(4 of 5)
A Grand Compromise
Both Democrats and Republicans could also coalesce around another concept: fiscal subsidiarity. This doctrine holds that problems should be solved at the lowest government level feasible; it means that more federal revenue would be transferred to states, cities and towns, leaving less for programs directed from Washington. Democrats have traditionally looked to federal programs as key for social relief and public investments. Yet more than ever, sustainable reforms need local design and backing. Suppose that we finally agree to collect more revenue in order to boost spending on health care, education and clean energy. The increased taxes would be collected by the Federal Government and then transferred to state governments, which would design and implement the public programs together with local governments.
A third point of convergence could be to rely on market-type solutions whenever possible. If Republicans accept the need for greater public revenue to address social needs, Democrats could accept the use of school vouchers and personalized health and education accounts as a means to instill personal responsibility within government-financed programs. Similarly, Democrats and Republicans could agree to implement a carbon tax rather than a cumbersome, Wall Streetrun cap-and-trade system as the way to help us move to a low-carbon energy system. The government would phase in a gradually rising tax on carbon dioxide emitted into the air from coal plants and other facilities, with a lead time to encourage the shift toward nuclear, solar and wind power. Similarly, both parties could accept that upgrades in infrastructure (roads, power, environmental conservation and the like) would be financed through tolls and user fees; such mechanisms place the financing burden, as much as possible, on the beneficiaries of the spending.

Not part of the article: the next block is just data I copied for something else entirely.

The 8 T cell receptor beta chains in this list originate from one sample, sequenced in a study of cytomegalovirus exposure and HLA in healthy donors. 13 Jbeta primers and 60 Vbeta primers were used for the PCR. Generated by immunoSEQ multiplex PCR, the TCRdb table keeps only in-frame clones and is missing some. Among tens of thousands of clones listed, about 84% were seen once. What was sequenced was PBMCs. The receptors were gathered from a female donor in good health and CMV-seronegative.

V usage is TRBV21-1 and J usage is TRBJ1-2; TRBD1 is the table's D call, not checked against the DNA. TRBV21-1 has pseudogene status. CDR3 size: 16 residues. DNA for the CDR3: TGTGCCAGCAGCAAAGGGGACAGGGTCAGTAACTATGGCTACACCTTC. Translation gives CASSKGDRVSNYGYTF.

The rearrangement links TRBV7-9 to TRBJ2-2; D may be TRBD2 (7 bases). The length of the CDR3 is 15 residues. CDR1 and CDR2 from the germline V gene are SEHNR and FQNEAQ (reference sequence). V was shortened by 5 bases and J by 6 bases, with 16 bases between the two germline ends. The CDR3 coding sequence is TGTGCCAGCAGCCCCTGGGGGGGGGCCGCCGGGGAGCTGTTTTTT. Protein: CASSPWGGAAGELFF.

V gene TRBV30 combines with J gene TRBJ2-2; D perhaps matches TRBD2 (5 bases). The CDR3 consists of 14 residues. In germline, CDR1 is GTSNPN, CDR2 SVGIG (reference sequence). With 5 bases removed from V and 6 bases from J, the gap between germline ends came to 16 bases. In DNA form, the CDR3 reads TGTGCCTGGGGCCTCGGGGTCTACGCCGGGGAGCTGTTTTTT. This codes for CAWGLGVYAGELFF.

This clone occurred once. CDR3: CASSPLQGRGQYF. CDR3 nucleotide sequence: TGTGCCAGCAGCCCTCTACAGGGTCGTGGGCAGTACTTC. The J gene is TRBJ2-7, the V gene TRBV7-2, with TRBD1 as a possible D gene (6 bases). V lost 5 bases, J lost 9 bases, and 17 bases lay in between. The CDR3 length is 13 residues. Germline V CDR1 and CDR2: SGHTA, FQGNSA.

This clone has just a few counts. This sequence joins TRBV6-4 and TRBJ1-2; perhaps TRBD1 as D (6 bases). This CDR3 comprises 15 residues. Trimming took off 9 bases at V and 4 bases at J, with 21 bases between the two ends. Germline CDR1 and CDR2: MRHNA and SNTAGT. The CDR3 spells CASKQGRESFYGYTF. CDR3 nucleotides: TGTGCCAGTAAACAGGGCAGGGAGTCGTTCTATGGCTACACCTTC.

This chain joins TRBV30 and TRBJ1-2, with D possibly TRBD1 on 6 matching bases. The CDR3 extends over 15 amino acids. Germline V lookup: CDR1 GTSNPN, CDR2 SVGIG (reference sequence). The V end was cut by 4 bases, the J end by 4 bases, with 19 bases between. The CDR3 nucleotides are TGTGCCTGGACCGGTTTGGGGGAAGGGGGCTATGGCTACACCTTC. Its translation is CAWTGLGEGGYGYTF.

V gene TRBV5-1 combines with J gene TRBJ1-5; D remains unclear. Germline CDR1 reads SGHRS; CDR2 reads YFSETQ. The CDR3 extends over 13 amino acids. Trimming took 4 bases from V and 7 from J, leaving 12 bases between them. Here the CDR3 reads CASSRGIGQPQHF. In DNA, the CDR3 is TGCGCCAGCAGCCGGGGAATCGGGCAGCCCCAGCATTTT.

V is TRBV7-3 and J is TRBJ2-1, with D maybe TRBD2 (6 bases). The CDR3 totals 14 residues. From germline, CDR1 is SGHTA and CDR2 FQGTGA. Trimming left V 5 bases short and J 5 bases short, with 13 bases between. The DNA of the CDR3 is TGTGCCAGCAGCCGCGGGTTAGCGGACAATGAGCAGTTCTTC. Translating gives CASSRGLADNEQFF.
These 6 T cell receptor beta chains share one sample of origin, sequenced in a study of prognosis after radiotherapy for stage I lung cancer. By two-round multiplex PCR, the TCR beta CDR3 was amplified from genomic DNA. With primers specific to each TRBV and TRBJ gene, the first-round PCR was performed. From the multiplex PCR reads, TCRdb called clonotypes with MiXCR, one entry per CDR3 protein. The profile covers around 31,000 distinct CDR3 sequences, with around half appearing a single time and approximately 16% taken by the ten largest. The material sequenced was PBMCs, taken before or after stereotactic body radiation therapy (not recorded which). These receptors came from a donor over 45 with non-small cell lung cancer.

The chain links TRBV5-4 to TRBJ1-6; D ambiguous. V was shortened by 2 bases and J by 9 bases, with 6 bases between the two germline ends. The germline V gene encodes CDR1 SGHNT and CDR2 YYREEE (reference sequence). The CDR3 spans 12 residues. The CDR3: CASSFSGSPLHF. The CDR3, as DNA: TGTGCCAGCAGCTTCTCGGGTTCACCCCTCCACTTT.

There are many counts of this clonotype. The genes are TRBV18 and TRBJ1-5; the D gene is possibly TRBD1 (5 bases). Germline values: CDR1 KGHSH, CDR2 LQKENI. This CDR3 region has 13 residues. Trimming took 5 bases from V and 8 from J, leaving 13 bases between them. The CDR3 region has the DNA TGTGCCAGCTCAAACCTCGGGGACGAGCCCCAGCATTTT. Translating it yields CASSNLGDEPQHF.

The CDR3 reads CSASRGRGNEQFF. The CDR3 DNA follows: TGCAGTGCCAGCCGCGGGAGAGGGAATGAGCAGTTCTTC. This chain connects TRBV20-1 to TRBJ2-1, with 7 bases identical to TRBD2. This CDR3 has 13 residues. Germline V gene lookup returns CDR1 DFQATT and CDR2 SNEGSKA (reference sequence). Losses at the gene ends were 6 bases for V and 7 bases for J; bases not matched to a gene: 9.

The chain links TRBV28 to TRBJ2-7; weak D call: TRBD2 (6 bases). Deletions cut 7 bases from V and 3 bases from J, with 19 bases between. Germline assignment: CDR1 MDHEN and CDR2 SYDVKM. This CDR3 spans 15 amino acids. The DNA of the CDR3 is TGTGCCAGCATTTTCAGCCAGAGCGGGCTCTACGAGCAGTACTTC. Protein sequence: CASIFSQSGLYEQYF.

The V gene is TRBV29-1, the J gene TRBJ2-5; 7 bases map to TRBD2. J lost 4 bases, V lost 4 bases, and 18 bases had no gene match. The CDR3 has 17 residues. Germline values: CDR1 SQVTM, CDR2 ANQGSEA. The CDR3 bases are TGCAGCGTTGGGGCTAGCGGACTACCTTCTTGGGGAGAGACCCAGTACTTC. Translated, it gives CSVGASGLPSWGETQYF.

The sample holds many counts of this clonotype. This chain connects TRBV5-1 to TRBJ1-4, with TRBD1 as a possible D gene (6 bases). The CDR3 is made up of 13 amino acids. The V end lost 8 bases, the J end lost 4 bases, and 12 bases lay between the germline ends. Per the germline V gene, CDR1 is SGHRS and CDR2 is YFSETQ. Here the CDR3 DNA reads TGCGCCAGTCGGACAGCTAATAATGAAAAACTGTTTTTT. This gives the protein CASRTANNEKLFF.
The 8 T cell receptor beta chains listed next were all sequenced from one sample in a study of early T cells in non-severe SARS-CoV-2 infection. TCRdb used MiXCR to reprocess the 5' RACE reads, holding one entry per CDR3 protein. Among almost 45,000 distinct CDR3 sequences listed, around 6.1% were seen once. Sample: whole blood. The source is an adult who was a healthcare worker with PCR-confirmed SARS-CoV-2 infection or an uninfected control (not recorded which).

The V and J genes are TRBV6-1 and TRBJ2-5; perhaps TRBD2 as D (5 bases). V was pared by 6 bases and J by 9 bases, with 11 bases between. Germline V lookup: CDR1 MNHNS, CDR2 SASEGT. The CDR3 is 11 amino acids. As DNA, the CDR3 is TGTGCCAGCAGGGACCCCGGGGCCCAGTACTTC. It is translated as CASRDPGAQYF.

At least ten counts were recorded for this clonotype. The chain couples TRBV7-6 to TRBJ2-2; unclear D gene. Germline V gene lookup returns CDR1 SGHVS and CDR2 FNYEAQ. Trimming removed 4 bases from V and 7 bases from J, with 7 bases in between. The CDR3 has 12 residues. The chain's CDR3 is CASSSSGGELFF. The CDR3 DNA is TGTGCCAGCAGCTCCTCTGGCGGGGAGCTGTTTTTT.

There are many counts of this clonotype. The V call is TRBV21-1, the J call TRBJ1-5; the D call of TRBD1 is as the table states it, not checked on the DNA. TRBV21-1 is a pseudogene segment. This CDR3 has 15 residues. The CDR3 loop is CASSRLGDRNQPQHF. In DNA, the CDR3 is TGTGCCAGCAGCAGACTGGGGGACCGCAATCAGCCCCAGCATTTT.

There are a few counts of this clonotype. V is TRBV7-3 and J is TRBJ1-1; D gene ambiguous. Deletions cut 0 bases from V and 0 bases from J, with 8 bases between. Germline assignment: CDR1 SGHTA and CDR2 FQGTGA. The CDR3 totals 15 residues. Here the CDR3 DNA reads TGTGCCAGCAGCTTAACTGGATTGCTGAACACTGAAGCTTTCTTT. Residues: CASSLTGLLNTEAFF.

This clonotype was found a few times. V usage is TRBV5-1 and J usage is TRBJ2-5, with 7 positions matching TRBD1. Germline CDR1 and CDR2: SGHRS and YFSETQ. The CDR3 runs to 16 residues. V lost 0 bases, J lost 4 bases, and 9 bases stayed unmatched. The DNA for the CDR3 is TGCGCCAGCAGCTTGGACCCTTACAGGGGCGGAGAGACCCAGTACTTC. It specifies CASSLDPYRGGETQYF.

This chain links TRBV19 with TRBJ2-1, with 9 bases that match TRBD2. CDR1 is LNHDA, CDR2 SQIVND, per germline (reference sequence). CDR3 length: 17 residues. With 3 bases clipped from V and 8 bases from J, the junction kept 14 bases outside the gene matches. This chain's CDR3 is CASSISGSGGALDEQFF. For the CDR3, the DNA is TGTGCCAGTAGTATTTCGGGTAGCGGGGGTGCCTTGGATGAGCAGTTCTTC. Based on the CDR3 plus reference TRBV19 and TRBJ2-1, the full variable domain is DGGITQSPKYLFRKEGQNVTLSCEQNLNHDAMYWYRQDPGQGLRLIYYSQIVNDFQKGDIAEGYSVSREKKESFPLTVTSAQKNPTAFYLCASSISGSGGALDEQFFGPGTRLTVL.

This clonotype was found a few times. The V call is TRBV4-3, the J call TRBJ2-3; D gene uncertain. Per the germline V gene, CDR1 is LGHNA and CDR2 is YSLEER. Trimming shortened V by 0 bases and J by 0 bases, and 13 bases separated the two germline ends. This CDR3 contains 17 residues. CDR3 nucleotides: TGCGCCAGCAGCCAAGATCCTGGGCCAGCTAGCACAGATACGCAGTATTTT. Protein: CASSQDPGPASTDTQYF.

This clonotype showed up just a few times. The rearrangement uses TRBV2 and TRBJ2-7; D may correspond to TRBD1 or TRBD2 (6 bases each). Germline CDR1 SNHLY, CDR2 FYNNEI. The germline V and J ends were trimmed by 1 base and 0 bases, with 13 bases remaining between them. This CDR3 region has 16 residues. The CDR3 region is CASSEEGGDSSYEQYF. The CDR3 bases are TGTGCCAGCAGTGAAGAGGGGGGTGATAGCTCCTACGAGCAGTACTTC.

Finally, our political leaders could agree to get the runaway military budget under control. Just as Republican President Dwight Eisenhower once warned us, the corporate lobbies for weapons systems are so powerful that Congress has a difficult time cutting wasteful programs even when they're rejected by the brass. Perhaps we can also agree that pumping more than $1?trillion into Afghanistan and Iraq was a colossal waste of treasure that should finally be halted rather than ratcheted up yet again in Afghanistan. A few billion dollars for water, clinics, schools and improved agriculture for the peasant villages of Afghanistan's countryside would bring stability much sooner than $100 billion per year in military spending, which is likely to perpetuate the cycle of violence and instability.
There's a lot of potential common ground in that list. But compromises like these won't happen unless two conditions are met. The first is that taxes can no longer be a game of political chicken, with each side waiting to pounce on whoever utters the T word first. Since that game has been the Republican strategy for 30 years, a national breakthrough will require Republican statesmen who will tell the public the truth: that higher tax revenue as a share of GDP must be part of the fiscal solution, just as much as sensible tax reform and compromises on how and where the revenue is spent. Unfortunately, a proposal for a bipartisan commission that might have moved the country in that direction was recently nixed by Senate Republicans, precisely out of fear that some Republican commission members might have signed on to such a compromise. The uncompromising, antitax Republican position is simply too good at the polls. So now we'll need straight-up leadership, without the shield of a commission.